Featured Article 27 Jan 2012

The Irish Times 
January 27th 2012

THREE NOBEL prizewinners including Dr James Watson, who co-discovered DNA, will participate in events to mark Dublin’s year as European City of Science.

The event, which will involve the biggest scientific programme ever held in Ireland, was launched yesterday at the Convention Centre in Dublin.
The highlight of the year will be the European Science Open Forum, which takes place in the centre from July 11th to 15th. Some 5,000 delegates will attend. One of the themes will be how to bridge the gap between arts and science.
Dublin beat Vienna, which is the most popular conference city in the world, to host the European event.
The Government’s chief scientific officer Patrick Cunningham, said Ireland first put forward a bid for the event during the boom years and persisted with it despite the downturn.
The year of science programme will cost €6 million, half of which will come from public funds, with private industry funding the other half.
The launch was compered by comedian Dara Ó Briain, who recently presented the BBC Stargazing Live series, which attracted an average of four million viewers.
He said there was a “massive audience” for science if it was presented in a proper fashion.
“The idea that we have to make science ludicrously easy is nonsense. People are very happy to have their brains moved and to be flattered by this kind of stuff,” he said.
James Watson is arguably the most famous scientist taking part. He, along with Francis Crick, discovered the structure of the DNA molecule in 1953, one of the most significant scientific discoveries of the last century.
In recent years he has become a controversial figure and had to step down from an academic post in the US when he gave an interview in which he suggested that Africans were not as intelligent as white people.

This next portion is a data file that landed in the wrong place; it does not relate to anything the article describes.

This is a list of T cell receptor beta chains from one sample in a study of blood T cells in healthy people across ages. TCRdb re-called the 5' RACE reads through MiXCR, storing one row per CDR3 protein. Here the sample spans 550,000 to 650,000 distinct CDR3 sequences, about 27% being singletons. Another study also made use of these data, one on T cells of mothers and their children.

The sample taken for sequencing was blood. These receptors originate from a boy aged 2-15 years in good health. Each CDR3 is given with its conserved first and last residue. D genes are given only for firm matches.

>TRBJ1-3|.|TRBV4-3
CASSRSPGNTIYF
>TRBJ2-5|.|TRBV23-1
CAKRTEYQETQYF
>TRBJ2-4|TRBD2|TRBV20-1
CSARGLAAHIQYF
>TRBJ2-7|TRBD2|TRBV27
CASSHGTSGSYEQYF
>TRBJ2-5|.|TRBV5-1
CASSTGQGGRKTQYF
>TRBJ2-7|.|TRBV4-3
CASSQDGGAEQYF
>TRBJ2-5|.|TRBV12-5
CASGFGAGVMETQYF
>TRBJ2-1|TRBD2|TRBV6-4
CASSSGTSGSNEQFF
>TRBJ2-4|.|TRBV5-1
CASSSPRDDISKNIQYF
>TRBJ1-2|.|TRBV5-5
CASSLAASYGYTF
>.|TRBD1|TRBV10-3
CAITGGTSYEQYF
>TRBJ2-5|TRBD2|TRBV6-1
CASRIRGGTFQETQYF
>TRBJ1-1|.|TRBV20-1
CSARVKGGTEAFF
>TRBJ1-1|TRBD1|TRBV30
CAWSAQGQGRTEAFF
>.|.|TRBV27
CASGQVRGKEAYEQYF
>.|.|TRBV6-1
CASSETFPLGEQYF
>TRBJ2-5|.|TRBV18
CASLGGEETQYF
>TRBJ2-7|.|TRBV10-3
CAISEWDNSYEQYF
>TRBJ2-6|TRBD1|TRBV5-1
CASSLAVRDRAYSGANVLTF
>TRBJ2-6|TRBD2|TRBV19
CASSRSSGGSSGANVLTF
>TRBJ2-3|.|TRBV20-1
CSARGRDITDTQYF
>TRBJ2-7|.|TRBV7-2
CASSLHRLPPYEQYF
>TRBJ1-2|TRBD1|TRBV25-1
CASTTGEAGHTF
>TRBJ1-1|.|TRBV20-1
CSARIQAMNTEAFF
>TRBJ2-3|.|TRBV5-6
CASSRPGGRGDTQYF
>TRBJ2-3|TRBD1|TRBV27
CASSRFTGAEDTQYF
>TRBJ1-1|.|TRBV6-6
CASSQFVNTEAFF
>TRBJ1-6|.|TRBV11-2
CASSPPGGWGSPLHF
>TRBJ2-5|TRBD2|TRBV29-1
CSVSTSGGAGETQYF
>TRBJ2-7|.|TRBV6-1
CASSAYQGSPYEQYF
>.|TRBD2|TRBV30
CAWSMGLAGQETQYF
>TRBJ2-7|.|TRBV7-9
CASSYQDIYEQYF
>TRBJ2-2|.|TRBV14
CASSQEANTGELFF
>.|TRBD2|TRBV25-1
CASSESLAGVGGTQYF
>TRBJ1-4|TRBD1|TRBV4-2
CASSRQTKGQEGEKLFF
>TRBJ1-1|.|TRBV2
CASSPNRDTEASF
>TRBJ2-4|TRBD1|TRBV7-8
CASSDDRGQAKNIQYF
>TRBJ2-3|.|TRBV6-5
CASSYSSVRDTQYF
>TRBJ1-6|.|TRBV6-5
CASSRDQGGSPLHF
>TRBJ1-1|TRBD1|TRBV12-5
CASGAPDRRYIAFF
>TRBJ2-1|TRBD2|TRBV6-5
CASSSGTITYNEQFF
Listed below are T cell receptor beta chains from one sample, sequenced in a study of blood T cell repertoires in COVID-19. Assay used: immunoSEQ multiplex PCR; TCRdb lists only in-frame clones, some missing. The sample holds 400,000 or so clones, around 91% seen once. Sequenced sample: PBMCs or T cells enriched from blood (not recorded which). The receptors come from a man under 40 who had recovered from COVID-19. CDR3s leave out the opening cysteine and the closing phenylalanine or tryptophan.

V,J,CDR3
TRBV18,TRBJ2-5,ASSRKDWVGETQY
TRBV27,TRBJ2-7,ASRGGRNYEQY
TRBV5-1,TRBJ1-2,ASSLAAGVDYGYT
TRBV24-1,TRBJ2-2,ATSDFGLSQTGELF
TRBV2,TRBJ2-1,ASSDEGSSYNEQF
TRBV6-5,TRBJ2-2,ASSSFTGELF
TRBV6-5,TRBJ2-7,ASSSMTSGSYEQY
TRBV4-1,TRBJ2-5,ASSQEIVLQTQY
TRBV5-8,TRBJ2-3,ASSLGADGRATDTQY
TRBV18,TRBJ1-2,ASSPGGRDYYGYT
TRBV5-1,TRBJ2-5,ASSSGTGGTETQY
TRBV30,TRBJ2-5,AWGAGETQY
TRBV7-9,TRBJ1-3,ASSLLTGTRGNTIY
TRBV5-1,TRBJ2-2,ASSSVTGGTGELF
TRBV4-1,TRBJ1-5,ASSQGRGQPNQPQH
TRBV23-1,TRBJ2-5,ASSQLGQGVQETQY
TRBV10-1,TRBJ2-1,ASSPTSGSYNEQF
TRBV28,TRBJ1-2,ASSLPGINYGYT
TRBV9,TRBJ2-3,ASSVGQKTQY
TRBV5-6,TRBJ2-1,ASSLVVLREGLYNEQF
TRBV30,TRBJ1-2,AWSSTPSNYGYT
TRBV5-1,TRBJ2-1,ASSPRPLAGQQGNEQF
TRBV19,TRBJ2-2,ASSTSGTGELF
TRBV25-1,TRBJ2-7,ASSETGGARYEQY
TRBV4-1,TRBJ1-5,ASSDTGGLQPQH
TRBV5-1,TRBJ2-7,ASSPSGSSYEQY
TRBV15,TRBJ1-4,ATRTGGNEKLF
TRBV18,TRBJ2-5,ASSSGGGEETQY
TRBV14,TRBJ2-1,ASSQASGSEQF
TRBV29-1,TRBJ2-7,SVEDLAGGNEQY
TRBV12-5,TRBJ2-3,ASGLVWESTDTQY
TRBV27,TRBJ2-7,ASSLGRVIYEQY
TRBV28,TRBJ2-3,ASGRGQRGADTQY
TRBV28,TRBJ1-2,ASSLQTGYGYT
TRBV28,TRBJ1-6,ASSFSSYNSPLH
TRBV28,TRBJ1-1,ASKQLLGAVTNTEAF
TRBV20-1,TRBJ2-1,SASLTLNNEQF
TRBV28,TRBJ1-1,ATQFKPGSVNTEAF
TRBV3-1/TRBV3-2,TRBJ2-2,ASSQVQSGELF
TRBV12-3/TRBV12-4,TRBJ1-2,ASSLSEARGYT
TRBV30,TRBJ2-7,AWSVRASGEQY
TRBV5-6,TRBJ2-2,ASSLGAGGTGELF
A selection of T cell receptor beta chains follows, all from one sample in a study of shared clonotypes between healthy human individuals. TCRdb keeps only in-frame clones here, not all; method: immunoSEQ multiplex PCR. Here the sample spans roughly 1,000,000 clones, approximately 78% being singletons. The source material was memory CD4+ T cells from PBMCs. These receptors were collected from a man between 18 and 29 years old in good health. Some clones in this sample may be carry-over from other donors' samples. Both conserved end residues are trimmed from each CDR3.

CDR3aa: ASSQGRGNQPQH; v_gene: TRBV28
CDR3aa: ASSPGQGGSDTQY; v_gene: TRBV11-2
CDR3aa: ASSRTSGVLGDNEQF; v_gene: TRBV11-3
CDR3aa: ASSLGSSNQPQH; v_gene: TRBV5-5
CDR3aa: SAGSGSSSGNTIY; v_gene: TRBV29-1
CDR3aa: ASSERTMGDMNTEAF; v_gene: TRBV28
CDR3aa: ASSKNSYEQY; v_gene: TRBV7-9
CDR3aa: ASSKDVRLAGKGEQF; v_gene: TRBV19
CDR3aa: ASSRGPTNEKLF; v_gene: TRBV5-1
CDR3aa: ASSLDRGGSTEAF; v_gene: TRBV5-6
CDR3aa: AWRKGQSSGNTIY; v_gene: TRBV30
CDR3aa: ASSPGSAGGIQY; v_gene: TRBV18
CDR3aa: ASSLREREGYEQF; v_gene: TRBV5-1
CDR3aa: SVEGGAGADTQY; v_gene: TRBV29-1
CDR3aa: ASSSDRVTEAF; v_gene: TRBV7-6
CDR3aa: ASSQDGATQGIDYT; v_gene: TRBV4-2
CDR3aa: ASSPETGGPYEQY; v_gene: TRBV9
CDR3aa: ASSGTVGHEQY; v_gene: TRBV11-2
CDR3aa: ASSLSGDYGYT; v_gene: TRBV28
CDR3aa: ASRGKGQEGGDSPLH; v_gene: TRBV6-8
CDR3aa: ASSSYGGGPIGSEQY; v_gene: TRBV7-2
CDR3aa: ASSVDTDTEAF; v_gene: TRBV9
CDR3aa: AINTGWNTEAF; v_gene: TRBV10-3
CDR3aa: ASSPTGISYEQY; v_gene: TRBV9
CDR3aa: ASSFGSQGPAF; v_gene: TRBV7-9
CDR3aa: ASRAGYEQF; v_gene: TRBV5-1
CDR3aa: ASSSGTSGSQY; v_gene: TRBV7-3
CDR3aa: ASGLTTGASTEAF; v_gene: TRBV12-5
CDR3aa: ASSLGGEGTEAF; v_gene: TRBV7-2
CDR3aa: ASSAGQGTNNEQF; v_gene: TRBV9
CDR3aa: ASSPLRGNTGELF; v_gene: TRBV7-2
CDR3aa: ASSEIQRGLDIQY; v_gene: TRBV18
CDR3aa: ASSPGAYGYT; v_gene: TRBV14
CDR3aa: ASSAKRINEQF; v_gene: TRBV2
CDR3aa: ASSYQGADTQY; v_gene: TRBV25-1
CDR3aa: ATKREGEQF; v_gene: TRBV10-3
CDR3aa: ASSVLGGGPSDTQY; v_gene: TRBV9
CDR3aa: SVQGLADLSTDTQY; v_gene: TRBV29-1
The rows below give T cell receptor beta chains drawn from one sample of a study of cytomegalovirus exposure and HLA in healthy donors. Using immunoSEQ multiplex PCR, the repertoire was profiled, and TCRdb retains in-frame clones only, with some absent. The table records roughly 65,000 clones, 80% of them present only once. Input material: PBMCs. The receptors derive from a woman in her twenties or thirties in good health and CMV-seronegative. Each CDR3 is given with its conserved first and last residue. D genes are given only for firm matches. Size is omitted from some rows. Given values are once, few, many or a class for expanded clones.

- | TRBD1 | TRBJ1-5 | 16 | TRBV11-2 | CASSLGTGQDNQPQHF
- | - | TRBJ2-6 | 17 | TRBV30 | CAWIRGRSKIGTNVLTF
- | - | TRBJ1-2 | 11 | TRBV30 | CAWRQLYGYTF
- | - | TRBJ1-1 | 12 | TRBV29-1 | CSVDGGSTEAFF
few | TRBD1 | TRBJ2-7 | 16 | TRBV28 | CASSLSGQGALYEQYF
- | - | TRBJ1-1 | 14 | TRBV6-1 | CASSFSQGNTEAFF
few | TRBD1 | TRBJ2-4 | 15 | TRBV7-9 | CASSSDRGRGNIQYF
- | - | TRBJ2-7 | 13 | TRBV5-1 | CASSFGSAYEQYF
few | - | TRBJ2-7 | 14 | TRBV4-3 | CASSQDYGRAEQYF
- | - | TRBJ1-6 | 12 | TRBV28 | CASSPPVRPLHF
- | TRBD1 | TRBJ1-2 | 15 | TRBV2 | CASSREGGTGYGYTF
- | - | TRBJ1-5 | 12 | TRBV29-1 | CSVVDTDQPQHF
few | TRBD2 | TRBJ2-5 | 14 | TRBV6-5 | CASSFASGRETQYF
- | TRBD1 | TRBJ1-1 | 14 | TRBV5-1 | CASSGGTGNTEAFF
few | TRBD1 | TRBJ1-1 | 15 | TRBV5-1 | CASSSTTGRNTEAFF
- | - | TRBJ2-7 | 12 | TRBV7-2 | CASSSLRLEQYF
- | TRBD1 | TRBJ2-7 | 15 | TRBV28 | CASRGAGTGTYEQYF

Prof Cunningham said Dr Watson will be the subject of a public interview by TCD professor of biochemistry Luke O’Neill.
“It will be a public dialogue. To some extent his exuberance can be modified. I don’t expect he’ll throw over the traces this time.”
The other two laureates who are due to attend are the Australian scientist Peter Doherty, who won the 1996 prize for medicine for his work on cellular immune defence, and Jules Hoffman, who shared last year’s Nobel prize in medicine and physiology for his work on the body’s immune system.
Rolf-Dieter Heuer, the director-general of Cern, one of the world’s largest and most respected centres for scientific research, and Craig Venter, who claims to have produced synthetic life in a laboratory setting, will also be keynote speakers.
The Dublin City of Science events will start with the St Patrick’s Day festival.
There will be science-themed photographic and art exhibitions, theatre pieces, film festivals, tours, trails and treasure hunts throughout the year.
Dublin won the right to host this event in a competitive bid process in 2008.

Content supplied with the permission of The Irish Times Ltd. For more see www.irishtimes.com

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